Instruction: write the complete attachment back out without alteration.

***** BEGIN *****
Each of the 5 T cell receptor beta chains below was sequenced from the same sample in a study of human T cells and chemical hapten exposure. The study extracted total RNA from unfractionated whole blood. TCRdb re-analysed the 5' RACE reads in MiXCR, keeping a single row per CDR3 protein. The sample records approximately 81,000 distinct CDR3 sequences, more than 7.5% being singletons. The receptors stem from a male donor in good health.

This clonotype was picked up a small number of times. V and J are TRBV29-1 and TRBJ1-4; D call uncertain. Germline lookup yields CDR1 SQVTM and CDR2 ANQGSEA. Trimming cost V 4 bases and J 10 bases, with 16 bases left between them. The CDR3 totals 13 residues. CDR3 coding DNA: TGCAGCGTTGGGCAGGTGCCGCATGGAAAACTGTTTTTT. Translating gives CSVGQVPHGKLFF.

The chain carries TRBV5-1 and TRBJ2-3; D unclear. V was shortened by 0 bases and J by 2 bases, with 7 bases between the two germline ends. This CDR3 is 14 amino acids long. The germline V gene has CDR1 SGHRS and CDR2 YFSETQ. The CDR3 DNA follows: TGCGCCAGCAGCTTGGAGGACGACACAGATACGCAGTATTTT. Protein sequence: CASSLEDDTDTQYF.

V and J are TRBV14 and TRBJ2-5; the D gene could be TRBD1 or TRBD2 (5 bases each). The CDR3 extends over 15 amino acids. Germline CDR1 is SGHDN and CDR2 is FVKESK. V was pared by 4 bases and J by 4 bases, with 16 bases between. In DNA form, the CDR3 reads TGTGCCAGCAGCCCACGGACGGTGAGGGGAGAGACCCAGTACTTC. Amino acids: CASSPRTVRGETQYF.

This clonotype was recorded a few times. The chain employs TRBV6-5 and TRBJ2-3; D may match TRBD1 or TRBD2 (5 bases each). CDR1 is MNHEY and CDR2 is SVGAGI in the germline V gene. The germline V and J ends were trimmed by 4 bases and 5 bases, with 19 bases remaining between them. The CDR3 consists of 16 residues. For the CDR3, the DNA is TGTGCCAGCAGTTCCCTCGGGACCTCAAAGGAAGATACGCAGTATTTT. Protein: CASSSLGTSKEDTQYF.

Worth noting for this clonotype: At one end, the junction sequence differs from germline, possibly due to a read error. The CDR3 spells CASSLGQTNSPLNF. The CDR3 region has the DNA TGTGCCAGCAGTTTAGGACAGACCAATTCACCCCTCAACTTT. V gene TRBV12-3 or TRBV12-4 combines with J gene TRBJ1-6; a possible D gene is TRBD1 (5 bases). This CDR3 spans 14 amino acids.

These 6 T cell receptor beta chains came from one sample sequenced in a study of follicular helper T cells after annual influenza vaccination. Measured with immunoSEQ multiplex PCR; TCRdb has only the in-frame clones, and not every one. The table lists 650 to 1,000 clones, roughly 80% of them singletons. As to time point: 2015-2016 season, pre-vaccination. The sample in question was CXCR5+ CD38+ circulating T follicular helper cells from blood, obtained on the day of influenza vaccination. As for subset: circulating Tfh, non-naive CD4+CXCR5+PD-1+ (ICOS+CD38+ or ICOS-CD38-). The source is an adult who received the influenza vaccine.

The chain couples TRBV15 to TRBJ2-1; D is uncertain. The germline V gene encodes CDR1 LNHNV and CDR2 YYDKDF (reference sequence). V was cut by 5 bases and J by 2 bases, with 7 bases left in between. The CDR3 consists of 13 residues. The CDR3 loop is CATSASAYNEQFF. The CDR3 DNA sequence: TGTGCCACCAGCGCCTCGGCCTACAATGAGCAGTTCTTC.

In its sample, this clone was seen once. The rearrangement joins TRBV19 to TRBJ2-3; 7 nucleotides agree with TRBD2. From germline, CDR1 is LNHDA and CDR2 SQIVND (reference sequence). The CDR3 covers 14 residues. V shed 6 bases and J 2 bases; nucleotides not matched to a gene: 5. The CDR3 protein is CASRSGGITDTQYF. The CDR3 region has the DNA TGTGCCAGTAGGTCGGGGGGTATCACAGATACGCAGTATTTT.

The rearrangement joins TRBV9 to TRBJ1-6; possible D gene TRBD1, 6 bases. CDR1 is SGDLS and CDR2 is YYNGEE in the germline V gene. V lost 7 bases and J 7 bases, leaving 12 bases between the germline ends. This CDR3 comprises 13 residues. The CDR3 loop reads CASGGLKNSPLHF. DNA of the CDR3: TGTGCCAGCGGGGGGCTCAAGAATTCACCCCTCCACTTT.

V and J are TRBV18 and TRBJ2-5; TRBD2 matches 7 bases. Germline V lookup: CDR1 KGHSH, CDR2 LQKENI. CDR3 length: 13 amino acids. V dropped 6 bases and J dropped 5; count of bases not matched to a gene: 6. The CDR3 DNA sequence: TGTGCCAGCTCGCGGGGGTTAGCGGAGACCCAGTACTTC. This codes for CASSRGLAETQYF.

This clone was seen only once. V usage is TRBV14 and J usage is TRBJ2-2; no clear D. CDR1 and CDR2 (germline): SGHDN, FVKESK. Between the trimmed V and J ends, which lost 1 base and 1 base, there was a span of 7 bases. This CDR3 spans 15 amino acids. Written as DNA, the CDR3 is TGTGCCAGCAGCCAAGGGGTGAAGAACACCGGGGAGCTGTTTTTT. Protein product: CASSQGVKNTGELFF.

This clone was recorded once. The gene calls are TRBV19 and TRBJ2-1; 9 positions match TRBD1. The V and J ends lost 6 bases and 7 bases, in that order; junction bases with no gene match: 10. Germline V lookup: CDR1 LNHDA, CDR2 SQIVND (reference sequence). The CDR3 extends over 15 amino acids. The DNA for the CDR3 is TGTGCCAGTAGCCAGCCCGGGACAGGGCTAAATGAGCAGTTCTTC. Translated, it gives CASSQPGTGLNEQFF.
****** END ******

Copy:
Each of the 5 T cell receptor beta chains below was sequenced from the same sample in a study of human T cells and chemical hapten exposure. The study extracted total RNA from unfractionated whole blood. TCRdb re-analysed the 5' RACE reads in MiXCR, keeping a single row per CDR3 protein. The sample records approximately 81,000 distinct CDR3 sequences, more than 7.5% being singletons. The receptors stem from a male donor in good health.

This clonotype was picked up a small number of times. V and J are TRBV29-1 and TRBJ1-4; D call uncertain. Germline lookup yields CDR1 SQVTM and CDR2 ANQGSEA. Trimming cost V 4 bases and J 10 bases, with 16 bases left between them. The CDR3 totals 13 residues. CDR3 coding DNA: TGCAGCGTTGGGCAGGTGCCGCATGGAAAACTGTTTTTT. Translating gives CSVGQVPHGKLFF.

The chain carries TRBV5-1 and TRBJ2-3; D unclear. V was shortened by 0 bases and J by 2 bases, with 7 bases between the two germline ends. This CDR3 is 14 amino acids long. The germline V gene has CDR1 SGHRS and CDR2 YFSETQ. The CDR3 DNA follows: TGCGCCAGCAGCTTGGAGGACGACACAGATACGCAGTATTTT. Protein sequence: CASSLEDDTDTQYF.

V and J are TRBV14 and TRBJ2-5; the D gene could be TRBD1 or TRBD2 (5 bases each). The CDR3 extends over 15 amino acids. Germline CDR1 is SGHDN and CDR2 is FVKESK. V was pared by 4 bases and J by 4 bases, with 16 bases between. In DNA form, the CDR3 reads TGTGCCAGCAGCCCACGGACGGTGAGGGGAGAGACCCAGTACTTC. Amino acids: CASSPRTVRGETQYF.

This clonotype was recorded a few times. The chain employs TRBV6-5 and TRBJ2-3; D may match TRBD1 or TRBD2 (5 bases each). CDR1 is MNHEY and CDR2 is SVGAGI in the germline V gene. The germline V and J ends were trimmed by 4 bases and 5 bases, with 19 bases remaining between them. The CDR3 consists of 16 residues. For the CDR3, the DNA is TGTGCCAGCAGTTCCCTCGGGACCTCAAAGGAAGATACGCAGTATTTT. Protein: CASSSLGTSKEDTQYF.

Worth noting for this clonotype: At one end, the junction sequence differs from germline, possibly due to a read error. The CDR3 spells CASSLGQTNSPLNF. The CDR3 region has the DNA TGTGCCAGCAGTTTAGGACAGACCAATTCACCCCTCAACTTT. V gene TRBV12-3 or TRBV12-4 combines with J gene TRBJ1-6; a possible D gene is TRBD1 (5 bases). This CDR3 spans 14 amino acids.

These 6 T cell receptor beta chains came from one sample sequenced in a study of follicular helper T cells after annual influenza vaccination. Measured with immunoSEQ multiplex PCR; TCRdb has only the in-frame clones, and not every one. The table lists 650 to 1,000 clones, roughly 80% of them singletons. As to time point: 2015-2016 season, pre-vaccination. The sample in question was CXCR5+ CD38+ circulating T follicular helper cells from blood, obtained on the day of influenza vaccination. As for subset: circulating Tfh, non-naive CD4+CXCR5+PD-1+ (ICOS+CD38+ or ICOS-CD38-). The source is an adult who received the influenza vaccine.

The chain couples TRBV15 to TRBJ2-1; D is uncertain. The germline V gene encodes CDR1 LNHNV and CDR2 YYDKDF (reference sequence). V was cut by 5 bases and J by 2 bases, with 7 bases left in between. The CDR3 consists of 13 residues. The CDR3 loop is CATSASAYNEQFF. The CDR3 DNA sequence: TGTGCCACCAGCGCCTCGGCCTACAATGAGCAGTTCTTC.

In its sample, this clone was seen once. The rearrangement joins TRBV19 to TRBJ2-3; 7 nucleotides agree with TRBD2. From germline, CDR1 is LNHDA and CDR2 SQIVND (reference sequence). The CDR3 covers 14 residues. V shed 6 bases and J 2 bases; nucleotides not matched to a gene: 5. The CDR3 protein is CASRSGGITDTQYF. The CDR3 region has the DNA TGTGCCAGTAGGTCGGGGGGTATCACAGATACGCAGTATTTT.

The rearrangement joins TRBV9 to TRBJ1-6; possible D gene TRBD1, 6 bases. CDR1 is SGDLS and CDR2 is YYNGEE in the germline V gene. V lost 7 bases and J 7 bases, leaving 12 bases between the germline ends. This CDR3 comprises 13 residues. The CDR3 loop reads CASGGLKNSPLHF. DNA of the CDR3: TGTGCCAGCGGGGGGCTCAAGAATTCACCCCTCCACTTT.

V and J are TRBV18 and TRBJ2-5; TRBD2 matches 7 bases. Germline V lookup: CDR1 KGHSH, CDR2 LQKENI. CDR3 length: 13 amino acids. V dropped 6 bases and J dropped 5; count of bases not matched to a gene: 6. The CDR3 DNA sequence: TGTGCCAGCTCGCGGGGGTTAGCGGAGACCCAGTACTTC. This codes for CASSRGLAETQYF.

This clone was seen only once. V usage is TRBV14 and J usage is TRBJ2-2; no clear D. CDR1 and CDR2 (germline): SGHDN, FVKESK. Between the trimmed V and J ends, which lost 1 base and 1 base, there was a span of 7 bases. This CDR3 spans 15 amino acids. Written as DNA, the CDR3 is TGTGCCAGCAGCCAAGGGGTGAAGAACACCGGGGAGCTGTTTTTT. Protein product: CASSQGVKNTGELFF.

This clone was recorded once. The gene calls are TRBV19 and TRBJ2-1; 9 positions match TRBD1. The V and J ends lost 6 bases and 7 bases, in that order; junction bases with no gene match: 10. Germline V lookup: CDR1 LNHDA, CDR2 SQIVND (reference sequence). The CDR3 extends over 15 amino acids. The DNA for the CDR3 is TGTGCCAGTAGCCAGCCCGGGACAGGGCTAAATGAGCAGTTCTTC. Translated, it gives CASSQPGTGLNEQFF.